[time-nuts] Epoch rollover ?

Dennis Ferguson dennis.c.ferguson at gmail.com
Fri Oct 21 16:18:20 EDT 2011

On 21 Oct, 2011, at 11:53 , k4cle at aol.com wrote:
> Bruce, the most common cause of a GPS receiver getting the date incorrect is due to cross-correlation.  And cross-correlation is usually the result of too much gain in the GPS antenna's LNA.  And depending on the make of the receiver, some will clear the date information with a power cycling and others require erasing the flash memory where those parameters are stored.  Do you have a way to see the relative C/No reading for your receiver?  Most receivers start experiencing cross-correlation when this reading exceeds 50. Regards,  Doug, K4CLE…

That might be true in general, but seems exceedingly unlikely to be the
problem when the date error has a magnitude of exactly 1024 weeks.  The
problem is that while GPS tells you the time within a 1024 week "era"
it provides no information about which 1024 week era we're in so even
perfectly received GPS signals don't tell the unit what is needed to fix
that.  Either the receiver needs a separate source of time information
to determine the era, or it needs to implement a heuristic to guess at
it from the data it does have.

Some of the heuristics I've heard of are these (or maybe combinations of these):

- Assume the date must be more recent than when the firmware was compiled.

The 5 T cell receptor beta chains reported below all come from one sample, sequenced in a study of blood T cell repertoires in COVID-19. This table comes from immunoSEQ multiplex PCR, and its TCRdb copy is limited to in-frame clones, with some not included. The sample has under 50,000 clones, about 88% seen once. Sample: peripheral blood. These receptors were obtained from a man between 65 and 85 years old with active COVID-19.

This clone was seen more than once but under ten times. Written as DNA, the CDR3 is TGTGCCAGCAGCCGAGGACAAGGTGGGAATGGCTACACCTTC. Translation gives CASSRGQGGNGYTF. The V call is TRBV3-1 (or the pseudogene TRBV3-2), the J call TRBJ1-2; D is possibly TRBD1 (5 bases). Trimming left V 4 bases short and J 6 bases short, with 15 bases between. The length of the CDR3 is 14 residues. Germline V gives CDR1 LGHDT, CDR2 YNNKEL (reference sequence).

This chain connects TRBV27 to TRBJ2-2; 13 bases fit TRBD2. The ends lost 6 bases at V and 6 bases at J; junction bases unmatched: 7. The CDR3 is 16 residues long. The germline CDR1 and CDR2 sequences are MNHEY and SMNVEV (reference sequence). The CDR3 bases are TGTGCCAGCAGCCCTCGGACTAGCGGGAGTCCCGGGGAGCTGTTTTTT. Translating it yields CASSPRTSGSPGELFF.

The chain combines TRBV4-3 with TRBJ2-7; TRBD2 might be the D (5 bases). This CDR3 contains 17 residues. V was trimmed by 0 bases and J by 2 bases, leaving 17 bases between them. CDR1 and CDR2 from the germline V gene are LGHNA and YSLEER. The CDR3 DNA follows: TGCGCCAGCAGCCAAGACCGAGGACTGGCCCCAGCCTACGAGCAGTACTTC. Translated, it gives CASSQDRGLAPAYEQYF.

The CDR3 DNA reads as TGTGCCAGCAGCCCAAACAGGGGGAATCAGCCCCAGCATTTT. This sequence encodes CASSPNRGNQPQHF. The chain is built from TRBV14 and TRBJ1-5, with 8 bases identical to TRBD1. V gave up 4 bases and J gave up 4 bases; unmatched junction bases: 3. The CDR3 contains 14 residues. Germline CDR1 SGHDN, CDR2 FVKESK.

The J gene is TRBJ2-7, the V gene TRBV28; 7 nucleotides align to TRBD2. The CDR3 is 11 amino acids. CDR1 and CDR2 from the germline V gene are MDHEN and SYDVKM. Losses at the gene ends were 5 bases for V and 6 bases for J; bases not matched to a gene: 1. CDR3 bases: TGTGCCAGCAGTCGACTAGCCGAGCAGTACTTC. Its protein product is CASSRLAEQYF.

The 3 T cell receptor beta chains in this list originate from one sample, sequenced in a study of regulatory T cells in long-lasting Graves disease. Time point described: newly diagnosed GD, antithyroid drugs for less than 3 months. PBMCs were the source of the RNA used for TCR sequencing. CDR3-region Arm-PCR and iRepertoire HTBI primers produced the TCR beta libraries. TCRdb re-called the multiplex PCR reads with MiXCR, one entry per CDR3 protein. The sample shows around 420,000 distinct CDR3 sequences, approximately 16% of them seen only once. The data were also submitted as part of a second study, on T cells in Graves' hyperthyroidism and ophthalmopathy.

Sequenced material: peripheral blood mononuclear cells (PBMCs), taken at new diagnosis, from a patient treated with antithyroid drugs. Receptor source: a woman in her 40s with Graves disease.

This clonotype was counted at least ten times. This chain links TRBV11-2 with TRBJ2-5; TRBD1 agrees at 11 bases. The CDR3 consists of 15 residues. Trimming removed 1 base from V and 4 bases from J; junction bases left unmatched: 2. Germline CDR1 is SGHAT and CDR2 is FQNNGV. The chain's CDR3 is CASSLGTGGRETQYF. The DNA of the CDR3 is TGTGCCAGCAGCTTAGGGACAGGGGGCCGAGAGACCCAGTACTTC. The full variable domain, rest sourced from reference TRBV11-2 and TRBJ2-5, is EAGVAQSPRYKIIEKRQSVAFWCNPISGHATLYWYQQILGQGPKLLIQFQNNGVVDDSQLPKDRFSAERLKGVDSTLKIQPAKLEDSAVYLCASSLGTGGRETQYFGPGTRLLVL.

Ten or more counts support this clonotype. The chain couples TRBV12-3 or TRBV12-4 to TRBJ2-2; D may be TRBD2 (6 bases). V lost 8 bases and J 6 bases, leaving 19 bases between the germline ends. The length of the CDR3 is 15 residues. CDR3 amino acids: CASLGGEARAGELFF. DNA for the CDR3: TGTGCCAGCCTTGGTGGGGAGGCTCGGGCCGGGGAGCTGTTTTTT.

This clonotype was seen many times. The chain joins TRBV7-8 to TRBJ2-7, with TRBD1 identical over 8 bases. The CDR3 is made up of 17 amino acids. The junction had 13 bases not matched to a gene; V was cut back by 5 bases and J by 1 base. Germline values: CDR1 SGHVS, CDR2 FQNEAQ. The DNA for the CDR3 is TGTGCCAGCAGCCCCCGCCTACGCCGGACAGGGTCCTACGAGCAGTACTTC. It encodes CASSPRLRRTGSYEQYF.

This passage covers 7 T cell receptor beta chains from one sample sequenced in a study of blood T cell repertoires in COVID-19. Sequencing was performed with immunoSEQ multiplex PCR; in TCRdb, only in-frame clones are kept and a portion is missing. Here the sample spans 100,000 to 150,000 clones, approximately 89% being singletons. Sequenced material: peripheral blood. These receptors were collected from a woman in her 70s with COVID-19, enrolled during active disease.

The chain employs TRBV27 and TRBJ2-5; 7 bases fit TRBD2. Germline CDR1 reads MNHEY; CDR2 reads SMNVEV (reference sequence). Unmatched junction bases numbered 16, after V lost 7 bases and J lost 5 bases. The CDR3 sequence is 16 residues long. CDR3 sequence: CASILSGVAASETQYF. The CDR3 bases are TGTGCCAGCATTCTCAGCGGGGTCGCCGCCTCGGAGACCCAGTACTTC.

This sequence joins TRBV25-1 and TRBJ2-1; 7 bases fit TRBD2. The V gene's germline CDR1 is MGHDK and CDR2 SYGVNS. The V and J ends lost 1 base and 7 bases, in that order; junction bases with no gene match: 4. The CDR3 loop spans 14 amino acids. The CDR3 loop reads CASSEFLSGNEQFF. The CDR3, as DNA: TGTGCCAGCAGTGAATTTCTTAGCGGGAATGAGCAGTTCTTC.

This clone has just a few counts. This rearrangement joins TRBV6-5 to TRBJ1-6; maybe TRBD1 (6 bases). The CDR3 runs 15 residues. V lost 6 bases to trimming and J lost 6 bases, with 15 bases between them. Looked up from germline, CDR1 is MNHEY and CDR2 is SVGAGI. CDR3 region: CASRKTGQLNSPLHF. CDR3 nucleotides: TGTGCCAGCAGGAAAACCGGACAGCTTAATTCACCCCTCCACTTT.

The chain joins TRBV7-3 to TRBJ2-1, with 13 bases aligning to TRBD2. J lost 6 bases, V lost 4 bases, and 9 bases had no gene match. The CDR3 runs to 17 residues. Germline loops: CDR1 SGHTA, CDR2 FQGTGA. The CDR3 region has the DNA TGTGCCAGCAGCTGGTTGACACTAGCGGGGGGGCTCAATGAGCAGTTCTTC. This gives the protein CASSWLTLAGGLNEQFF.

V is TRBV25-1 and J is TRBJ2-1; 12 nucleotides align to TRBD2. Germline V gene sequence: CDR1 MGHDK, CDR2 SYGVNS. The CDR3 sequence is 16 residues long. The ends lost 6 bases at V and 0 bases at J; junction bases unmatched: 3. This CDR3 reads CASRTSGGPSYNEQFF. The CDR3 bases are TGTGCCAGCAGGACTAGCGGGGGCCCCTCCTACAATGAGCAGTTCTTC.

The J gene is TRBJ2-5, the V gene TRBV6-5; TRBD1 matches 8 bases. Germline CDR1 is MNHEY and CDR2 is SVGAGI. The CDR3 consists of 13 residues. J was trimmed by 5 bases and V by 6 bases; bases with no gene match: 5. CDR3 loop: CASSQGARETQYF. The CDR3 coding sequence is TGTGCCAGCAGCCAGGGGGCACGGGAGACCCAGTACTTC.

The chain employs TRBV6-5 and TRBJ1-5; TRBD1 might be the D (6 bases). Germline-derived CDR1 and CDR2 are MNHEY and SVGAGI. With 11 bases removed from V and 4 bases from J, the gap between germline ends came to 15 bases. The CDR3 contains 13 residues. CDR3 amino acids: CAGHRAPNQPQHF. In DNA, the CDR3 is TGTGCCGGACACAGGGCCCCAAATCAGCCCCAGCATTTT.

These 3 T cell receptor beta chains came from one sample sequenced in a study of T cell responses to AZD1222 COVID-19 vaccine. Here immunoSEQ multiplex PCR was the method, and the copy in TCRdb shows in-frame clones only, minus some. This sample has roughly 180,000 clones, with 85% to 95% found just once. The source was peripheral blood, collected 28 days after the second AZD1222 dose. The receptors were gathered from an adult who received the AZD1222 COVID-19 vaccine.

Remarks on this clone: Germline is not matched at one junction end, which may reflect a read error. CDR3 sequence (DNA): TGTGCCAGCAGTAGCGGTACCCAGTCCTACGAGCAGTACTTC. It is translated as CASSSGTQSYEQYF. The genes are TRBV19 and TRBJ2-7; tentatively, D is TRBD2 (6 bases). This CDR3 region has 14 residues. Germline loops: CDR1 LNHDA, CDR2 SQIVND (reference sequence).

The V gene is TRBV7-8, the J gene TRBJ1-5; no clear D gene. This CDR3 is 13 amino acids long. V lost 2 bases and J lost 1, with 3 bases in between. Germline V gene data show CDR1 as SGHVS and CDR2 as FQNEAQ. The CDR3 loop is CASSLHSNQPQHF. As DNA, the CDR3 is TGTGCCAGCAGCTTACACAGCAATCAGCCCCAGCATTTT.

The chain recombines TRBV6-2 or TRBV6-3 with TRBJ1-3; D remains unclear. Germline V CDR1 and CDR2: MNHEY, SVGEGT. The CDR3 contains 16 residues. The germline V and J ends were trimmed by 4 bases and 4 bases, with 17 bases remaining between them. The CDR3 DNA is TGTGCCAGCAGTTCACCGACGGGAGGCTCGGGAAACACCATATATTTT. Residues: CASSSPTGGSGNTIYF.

By itself this leaves the device with a 1024 week rollover problem, but
  the 1024 weeks are counted from the date the firmware was compiled rather
  than from the GPS epoch.

- Assume the date must be more recent than the last date on which the unit
  saved restart information (ephemerides, etc.) in its flash memory, or
  whatever non-volatile storage it uses for this.  This may fail if the
  unit's flash memory fails.

- Guess at the "era" based on the leap second count (i.e. the UTC offset)
  informed by some expectation of how many leap seconds are likely to
  occur in each 1024 week era.  This would be an excellent heuristic if
  the rate of leap second insertion was relatively predicable over long
  periods, but as it has turned out the relative dearth of leap seconds
  in the past dozen years might cause particular implementations of this
  guestimate to fail now.

I don't know if any of this matters in the current case.  The last (which
I think was considered the "best practice", or at least the "best that
could be made of a bad situation", at the time the GPS rollover occurred)
is of particular interest right now since it suggests that ending UTC
leap seconds might eventually have some unintended consequences for boat
anchor GPS timing equipment.

Dennis Ferguson

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